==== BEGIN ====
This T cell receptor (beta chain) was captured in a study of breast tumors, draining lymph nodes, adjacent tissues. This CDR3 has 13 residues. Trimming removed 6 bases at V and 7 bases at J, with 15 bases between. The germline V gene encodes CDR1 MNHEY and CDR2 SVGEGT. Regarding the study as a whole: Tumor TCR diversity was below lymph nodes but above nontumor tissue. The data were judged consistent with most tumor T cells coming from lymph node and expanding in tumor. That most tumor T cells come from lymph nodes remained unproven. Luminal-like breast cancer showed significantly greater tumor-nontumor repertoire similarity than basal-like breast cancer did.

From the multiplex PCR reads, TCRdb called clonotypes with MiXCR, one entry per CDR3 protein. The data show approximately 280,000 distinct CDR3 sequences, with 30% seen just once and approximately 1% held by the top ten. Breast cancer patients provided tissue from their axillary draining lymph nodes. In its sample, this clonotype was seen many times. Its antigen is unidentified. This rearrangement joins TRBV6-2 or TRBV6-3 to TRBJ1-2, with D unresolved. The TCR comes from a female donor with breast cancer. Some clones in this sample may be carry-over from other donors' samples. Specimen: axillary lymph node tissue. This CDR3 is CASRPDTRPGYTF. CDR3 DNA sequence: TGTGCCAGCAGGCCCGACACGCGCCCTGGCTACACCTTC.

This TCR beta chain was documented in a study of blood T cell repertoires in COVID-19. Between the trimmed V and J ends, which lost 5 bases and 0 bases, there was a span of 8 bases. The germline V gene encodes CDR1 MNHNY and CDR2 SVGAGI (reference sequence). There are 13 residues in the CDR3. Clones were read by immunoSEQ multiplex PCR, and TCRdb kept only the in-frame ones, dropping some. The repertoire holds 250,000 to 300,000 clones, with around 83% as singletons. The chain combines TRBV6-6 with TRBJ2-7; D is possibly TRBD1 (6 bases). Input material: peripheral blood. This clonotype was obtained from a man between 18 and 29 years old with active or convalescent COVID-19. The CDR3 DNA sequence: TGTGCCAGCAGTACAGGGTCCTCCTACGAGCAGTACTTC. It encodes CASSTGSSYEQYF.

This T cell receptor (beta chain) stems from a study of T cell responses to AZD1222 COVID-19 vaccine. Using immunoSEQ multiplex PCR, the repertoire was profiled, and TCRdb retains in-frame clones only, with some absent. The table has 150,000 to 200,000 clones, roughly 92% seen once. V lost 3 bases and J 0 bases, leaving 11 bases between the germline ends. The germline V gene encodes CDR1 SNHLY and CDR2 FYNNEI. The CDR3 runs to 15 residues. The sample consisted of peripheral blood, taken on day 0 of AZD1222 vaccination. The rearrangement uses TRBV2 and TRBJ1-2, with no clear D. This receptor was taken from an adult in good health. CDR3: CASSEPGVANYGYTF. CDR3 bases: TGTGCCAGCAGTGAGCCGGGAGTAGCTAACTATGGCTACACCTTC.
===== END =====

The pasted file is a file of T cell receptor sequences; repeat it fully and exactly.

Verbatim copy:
This T cell receptor (beta chain) was captured in a study of breast tumors, draining lymph nodes, adjacent tissues. This CDR3 has 13 residues. Trimming removed 6 bases at V and 7 bases at J, with 15 bases between. The germline V gene encodes CDR1 MNHEY and CDR2 SVGEGT. Regarding the study as a whole: Tumor TCR diversity was below lymph nodes but above nontumor tissue. The data were judged consistent with most tumor T cells coming from lymph node and expanding in tumor. That most tumor T cells come from lymph nodes remained unproven. Luminal-like breast cancer showed significantly greater tumor-nontumor repertoire similarity than basal-like breast cancer did.

From the multiplex PCR reads, TCRdb called clonotypes with MiXCR, one entry per CDR3 protein. The data show approximately 280,000 distinct CDR3 sequences, with 30% seen just once and approximately 1% held by the top ten. Breast cancer patients provided tissue from their axillary draining lymph nodes. In its sample, this clonotype was seen many times. Its antigen is unidentified. This rearrangement joins TRBV6-2 or TRBV6-3 to TRBJ1-2, with D unresolved. The TCR comes from a female donor with breast cancer. Some clones in this sample may be carry-over from other donors' samples. Specimen: axillary lymph node tissue. This CDR3 is CASRPDTRPGYTF. CDR3 DNA sequence: TGTGCCAGCAGGCCCGACACGCGCCCTGGCTACACCTTC.

This TCR beta chain was documented in a study of blood T cell repertoires in COVID-19. Between the trimmed V and J ends, which lost 5 bases and 0 bases, there was a span of 8 bases. The germline V gene encodes CDR1 MNHNY and CDR2 SVGAGI (reference sequence). There are 13 residues in the CDR3. Clones were read by immunoSEQ multiplex PCR, and TCRdb kept only the in-frame ones, dropping some. The repertoire holds 250,000 to 300,000 clones, with around 83% as singletons. The chain combines TRBV6-6 with TRBJ2-7; D is possibly TRBD1 (6 bases). Input material: peripheral blood. This clonotype was obtained from a man between 18 and 29 years old with active or convalescent COVID-19. The CDR3 DNA sequence: TGTGCCAGCAGTACAGGGTCCTCCTACGAGCAGTACTTC. It encodes CASSTGSSYEQYF.

This T cell receptor (beta chain) stems from a study of T cell responses to AZD1222 COVID-19 vaccine. Using immunoSEQ multiplex PCR, the repertoire was profiled, and TCRdb retains in-frame clones only, with some absent. The table has 150,000 to 200,000 clones, roughly 92% seen once. V lost 3 bases and J 0 bases, leaving 11 bases between the germline ends. The germline V gene encodes CDR1 SNHLY and CDR2 FYNNEI. The CDR3 runs to 15 residues. The sample consisted of peripheral blood, taken on day 0 of AZD1222 vaccination. The rearrangement uses TRBV2 and TRBJ1-2, with no clear D. This receptor was taken from an adult in good health. CDR3: CASSEPGVANYGYTF. CDR3 bases: TGTGCCAGCAGTGAGCCGGGAGTAGCTAACTATGGCTACACCTTC.